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EXCERPT 1: The air raids.
A: I was in Cooks Road, in Southwark. He’d gone out to meet some friends in town. I was at home. All of a sudden the sirens went. The old lady downstairs – we only had 2 rooms upstairs, no water – when I looked she’d got the gas mask on. I laughed and all of a sudden he’s come running back. He said “Come on, I’m taking you out.” This little baby I had then, he was evacuated. He was in a nursery and they evacuated the nursery. I said “I can’t. I’ve got my hair down”. He said “I risked my life for you and all you’re worried about is your hair”. Anyway I went with him. We’d already put in for a flat at Camberwell Green by the bus station, Warner Road. Just before he got called up, we got the flat. Just before that my baby, little boy was taken away with meningitis. We’d got him home from the nursery. He went down to ..(?) They didn’t like him, where he was. Course we nearly lost him, we were lucky. He was only getting on for three then. Anyway, it was in August we got the flat, and we was right at the top of the flats, Warner Road, 7 floors up, no lifts or anything, and it was opposite the bus garage. When he went in the army, when the raids did start bad, I used to have to go down mums in Camberwell Road. She lived down a little turning in Mansion Street. We used to go under the arches. When the raids did start they dropped a bomb – the railway was overhead and it was only a lillte turning – we was a bout three houses away from the railway. Mum and her friend they got in with a couple that run charabancs. They decided that he’d got enough people, he’d take us all out. He used to take us down at Dorking. A man down there used to have a shed for the men to sleep in and we used to sleep in the coach all night. That only lasted a month or two. It got too expensive.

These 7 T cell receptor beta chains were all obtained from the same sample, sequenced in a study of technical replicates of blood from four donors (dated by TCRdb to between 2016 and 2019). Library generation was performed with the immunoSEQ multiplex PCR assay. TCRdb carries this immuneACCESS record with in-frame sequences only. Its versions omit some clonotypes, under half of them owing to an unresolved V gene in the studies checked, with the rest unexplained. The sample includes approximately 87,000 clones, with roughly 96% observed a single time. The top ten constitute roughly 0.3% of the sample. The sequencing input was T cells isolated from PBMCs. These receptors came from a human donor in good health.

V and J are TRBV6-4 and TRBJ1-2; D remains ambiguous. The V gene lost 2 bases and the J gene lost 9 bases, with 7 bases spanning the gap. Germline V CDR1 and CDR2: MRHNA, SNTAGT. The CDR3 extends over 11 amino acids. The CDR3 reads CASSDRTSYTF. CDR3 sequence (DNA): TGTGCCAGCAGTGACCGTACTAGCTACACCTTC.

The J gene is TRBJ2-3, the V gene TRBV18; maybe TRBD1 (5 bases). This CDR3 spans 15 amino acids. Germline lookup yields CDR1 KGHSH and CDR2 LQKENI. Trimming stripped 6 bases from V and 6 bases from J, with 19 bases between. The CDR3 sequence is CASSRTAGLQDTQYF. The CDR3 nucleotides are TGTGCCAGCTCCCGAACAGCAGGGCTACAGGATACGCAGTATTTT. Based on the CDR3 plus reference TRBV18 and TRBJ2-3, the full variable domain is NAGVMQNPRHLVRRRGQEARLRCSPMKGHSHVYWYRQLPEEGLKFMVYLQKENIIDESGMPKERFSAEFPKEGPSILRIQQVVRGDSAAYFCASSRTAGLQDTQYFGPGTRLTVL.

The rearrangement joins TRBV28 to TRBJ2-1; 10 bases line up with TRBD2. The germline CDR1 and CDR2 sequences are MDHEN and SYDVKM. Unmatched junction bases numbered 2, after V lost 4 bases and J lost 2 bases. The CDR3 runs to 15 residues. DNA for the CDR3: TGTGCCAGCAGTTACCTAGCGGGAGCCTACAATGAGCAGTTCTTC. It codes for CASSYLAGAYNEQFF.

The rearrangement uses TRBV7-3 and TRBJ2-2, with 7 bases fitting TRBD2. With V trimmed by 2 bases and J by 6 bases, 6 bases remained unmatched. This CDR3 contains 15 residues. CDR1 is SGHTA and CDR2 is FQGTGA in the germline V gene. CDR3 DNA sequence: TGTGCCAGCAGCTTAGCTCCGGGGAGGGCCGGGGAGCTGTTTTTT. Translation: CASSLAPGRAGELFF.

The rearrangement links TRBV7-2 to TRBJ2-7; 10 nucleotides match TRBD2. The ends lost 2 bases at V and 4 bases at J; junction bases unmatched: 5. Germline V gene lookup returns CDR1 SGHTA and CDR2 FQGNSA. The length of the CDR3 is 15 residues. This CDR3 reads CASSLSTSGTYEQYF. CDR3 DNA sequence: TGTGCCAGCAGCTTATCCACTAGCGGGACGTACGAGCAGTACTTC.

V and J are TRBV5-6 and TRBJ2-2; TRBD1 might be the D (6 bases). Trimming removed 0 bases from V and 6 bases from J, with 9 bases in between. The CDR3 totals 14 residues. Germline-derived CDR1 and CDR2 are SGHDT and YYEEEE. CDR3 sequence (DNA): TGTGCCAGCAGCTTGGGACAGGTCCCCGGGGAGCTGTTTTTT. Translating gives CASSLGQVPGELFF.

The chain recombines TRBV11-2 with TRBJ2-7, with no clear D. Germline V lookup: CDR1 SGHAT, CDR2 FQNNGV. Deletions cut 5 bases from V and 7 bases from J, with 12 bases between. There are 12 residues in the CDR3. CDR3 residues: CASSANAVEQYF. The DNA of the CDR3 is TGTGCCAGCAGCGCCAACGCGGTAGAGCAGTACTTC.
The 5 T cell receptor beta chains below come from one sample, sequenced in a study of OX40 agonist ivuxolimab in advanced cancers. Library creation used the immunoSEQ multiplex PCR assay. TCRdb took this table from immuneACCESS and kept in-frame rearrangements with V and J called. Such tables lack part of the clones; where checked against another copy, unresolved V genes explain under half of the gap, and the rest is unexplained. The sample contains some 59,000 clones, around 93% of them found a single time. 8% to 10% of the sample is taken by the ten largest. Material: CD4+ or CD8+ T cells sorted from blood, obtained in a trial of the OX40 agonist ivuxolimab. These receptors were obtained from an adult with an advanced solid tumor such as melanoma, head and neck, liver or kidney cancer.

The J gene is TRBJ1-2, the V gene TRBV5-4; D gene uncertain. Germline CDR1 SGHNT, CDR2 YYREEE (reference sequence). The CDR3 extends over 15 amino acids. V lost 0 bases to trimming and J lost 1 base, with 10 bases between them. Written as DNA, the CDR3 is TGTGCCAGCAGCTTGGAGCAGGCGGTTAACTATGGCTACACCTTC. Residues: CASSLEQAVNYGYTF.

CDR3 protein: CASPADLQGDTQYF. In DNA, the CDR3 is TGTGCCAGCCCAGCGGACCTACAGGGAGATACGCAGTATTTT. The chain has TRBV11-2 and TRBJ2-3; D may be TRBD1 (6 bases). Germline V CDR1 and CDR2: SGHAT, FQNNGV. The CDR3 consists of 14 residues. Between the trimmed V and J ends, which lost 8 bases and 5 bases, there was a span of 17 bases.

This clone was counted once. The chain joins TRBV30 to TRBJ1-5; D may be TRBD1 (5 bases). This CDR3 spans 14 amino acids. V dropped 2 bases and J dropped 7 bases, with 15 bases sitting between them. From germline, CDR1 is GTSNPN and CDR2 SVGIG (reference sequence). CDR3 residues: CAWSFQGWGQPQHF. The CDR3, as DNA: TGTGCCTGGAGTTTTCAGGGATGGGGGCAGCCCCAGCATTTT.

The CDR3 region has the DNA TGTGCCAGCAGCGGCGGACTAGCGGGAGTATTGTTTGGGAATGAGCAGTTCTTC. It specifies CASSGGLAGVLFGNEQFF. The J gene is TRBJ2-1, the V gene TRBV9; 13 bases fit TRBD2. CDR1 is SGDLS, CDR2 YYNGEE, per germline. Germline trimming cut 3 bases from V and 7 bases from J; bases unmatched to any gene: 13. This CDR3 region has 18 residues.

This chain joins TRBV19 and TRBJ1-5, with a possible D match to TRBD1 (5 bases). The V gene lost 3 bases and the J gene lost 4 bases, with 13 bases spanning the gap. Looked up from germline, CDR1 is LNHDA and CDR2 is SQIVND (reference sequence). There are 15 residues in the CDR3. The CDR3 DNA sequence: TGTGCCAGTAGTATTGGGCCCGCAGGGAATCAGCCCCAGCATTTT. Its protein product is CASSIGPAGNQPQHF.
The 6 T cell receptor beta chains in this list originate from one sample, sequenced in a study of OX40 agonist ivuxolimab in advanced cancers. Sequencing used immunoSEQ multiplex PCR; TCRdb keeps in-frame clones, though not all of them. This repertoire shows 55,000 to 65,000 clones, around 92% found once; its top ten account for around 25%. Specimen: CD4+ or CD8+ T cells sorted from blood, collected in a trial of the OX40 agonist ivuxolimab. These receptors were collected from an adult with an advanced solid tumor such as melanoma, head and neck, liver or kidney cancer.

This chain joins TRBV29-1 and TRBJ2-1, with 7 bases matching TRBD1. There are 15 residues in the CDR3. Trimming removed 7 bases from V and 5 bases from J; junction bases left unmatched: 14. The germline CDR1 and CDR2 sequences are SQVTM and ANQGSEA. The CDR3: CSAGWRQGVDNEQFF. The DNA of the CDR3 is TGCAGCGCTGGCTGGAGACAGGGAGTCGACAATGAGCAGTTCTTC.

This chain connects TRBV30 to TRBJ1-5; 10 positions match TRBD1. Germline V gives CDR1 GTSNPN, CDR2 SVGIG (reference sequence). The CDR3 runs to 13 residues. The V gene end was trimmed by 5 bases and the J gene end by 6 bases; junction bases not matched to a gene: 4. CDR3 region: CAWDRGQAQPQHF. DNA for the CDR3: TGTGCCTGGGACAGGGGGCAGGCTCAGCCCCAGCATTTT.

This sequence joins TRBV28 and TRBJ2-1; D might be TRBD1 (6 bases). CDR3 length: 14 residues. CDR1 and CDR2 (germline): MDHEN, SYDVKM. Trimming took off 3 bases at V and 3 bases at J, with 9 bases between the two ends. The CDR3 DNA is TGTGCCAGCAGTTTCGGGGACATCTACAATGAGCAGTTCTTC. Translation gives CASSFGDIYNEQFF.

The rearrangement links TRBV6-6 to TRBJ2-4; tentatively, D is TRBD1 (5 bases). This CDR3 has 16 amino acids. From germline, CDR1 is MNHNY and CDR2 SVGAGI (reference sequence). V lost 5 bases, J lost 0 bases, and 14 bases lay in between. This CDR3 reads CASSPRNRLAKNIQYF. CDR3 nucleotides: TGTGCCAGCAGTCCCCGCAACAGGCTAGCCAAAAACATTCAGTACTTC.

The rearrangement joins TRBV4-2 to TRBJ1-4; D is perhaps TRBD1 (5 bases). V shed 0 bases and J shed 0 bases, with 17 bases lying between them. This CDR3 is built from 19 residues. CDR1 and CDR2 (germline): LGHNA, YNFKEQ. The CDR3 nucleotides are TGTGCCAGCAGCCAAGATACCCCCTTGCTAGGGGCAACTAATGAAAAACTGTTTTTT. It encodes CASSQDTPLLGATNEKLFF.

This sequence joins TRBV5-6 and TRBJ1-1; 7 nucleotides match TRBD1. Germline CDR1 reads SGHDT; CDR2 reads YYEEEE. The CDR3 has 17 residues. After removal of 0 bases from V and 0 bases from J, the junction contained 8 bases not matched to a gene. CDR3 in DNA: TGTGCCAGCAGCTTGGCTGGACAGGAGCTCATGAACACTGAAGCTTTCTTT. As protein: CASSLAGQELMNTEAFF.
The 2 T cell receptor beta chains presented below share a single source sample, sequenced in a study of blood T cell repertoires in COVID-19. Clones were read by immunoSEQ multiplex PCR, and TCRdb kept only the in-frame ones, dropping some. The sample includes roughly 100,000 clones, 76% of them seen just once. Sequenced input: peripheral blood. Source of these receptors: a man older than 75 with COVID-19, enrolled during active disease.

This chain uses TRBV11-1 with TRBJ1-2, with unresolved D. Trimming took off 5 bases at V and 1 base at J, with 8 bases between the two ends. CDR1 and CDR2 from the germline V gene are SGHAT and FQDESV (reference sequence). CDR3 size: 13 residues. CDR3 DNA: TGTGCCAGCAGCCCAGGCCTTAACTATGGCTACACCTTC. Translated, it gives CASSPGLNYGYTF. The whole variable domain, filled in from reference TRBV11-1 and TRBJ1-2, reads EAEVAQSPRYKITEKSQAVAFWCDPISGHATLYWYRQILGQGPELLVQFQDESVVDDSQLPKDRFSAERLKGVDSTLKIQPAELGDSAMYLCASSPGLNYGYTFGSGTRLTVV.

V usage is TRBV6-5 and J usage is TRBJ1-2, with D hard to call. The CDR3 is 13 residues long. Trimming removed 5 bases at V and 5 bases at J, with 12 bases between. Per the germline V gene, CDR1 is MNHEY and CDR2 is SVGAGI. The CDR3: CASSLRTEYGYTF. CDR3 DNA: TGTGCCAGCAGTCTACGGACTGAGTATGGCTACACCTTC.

Q: You used to go down to Dorking every time there was a raid?
A: Every night when the raids used to come on properly. But that got too expensive. Of course we had to come home from there. We stuck down at Piccadilly Underground station.
EXCERPT 2: Mrs Quinlan’s husband returns from the war.
Anyway, he went out on D-Day. He had one week’s leave after coming home. He went all through France, Germany till it was practically over. For 4 years I brought him up on his own for the most part. When he was in England he used to come home and see him now and again. He was about 6, 7 when his dad really come out of the army. Really, he didn’t know his dad a lot. …(?)
R: How did they get on when he arrived back.
Q: He didn’t want to know his dad at first. I think that upset my husband a bit. It took him a time.
R: Do you remember particular times when he didn’t want to know him?
Q: The first night he didn’t come home till late. Course he was all scruffy. He was in bed. We only had one bedroom and I had a little side bed. Me and him used to sleep together most ofthe time, especially when we were up the flat and we had to come down. I practically lived at my mum’s house down at Camberwell Road, practically all the time cos she was worried about us being up there. Being the bus garage, they used to be after the bus garage all the time. There was a tram garage along Camberwell Road. She used to say to me “Don’t stay up there. You come down here”. I practically lived down with her all the time. That’s when we all finished up at Piccadilly station.
R: Can you tell me about that first night when he was…?
Q: He come out and he looked at him. I can’t exactly explain it but he was a bit distant with his dad. Course, as time went on… He got demobbed soon after.